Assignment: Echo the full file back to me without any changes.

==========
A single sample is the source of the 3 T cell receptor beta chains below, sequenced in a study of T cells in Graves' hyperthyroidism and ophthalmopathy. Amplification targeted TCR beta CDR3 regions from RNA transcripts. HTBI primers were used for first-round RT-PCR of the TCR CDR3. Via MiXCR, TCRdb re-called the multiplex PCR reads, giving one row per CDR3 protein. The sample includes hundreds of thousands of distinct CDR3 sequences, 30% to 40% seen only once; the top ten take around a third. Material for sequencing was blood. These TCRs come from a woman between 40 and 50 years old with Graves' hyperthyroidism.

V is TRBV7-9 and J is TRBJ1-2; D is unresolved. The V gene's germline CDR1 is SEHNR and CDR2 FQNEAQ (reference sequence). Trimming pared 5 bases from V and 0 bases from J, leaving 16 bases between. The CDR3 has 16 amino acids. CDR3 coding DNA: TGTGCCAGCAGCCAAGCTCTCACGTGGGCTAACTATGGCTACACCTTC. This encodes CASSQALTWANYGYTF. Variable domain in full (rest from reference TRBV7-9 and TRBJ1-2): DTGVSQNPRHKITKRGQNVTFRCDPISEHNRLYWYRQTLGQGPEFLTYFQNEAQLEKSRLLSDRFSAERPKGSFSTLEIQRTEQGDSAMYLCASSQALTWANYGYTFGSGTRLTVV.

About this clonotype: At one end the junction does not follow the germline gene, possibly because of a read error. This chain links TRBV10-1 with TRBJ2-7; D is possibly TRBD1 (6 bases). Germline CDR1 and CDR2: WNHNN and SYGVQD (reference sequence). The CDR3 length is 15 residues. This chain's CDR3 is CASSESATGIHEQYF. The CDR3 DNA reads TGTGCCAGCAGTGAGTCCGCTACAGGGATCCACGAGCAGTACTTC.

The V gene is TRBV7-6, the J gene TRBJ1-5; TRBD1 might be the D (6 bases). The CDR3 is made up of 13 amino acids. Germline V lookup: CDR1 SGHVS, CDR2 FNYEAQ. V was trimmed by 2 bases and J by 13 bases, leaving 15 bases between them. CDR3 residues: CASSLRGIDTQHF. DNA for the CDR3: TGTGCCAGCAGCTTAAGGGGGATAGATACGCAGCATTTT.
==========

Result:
A single sample is the source of the 3 T cell receptor beta chains below, sequenced in a study of T cells in Graves' hyperthyroidism and ophthalmopathy. Amplification targeted TCR beta CDR3 regions from RNA transcripts. HTBI primers were used for first-round RT-PCR of the TCR CDR3. Via MiXCR, TCRdb re-called the multiplex PCR reads, giving one row per CDR3 protein. The sample includes hundreds of thousands of distinct CDR3 sequences, 30% to 40% seen only once; the top ten take around a third. Material for sequencing was blood. These TCRs come from a woman between 40 and 50 years old with Graves' hyperthyroidism.

V is TRBV7-9 and J is TRBJ1-2; D is unresolved. The V gene's germline CDR1 is SEHNR and CDR2 FQNEAQ (reference sequence). Trimming pared 5 bases from V and 0 bases from J, leaving 16 bases between. The CDR3 has 16 amino acids. CDR3 coding DNA: TGTGCCAGCAGCCAAGCTCTCACGTGGGCTAACTATGGCTACACCTTC. This encodes CASSQALTWANYGYTF. Variable domain in full (rest from reference TRBV7-9 and TRBJ1-2): DTGVSQNPRHKITKRGQNVTFRCDPISEHNRLYWYRQTLGQGPEFLTYFQNEAQLEKSRLLSDRFSAERPKGSFSTLEIQRTEQGDSAMYLCASSQALTWANYGYTFGSGTRLTVV.

About this clonotype: At one end the junction does not follow the germline gene, possibly because of a read error. This chain links TRBV10-1 with TRBJ2-7; D is possibly TRBD1 (6 bases). Germline CDR1 and CDR2: WNHNN and SYGVQD (reference sequence). The CDR3 length is 15 residues. This chain's CDR3 is CASSESATGIHEQYF. The CDR3 DNA reads TGTGCCAGCAGTGAGTCCGCTACAGGGATCCACGAGCAGTACTTC.

The V gene is TRBV7-6, the J gene TRBJ1-5; TRBD1 might be the D (6 bases). The CDR3 is made up of 13 amino acids. Germline V lookup: CDR1 SGHVS, CDR2 FNYEAQ. V was trimmed by 2 bases and J by 13 bases, leaving 15 bases between them. CDR3 residues: CASSLRGIDTQHF. DNA for the CDR3: TGTGCCAGCAGCTTAAGGGGGATAGATACGCAGCATTTT.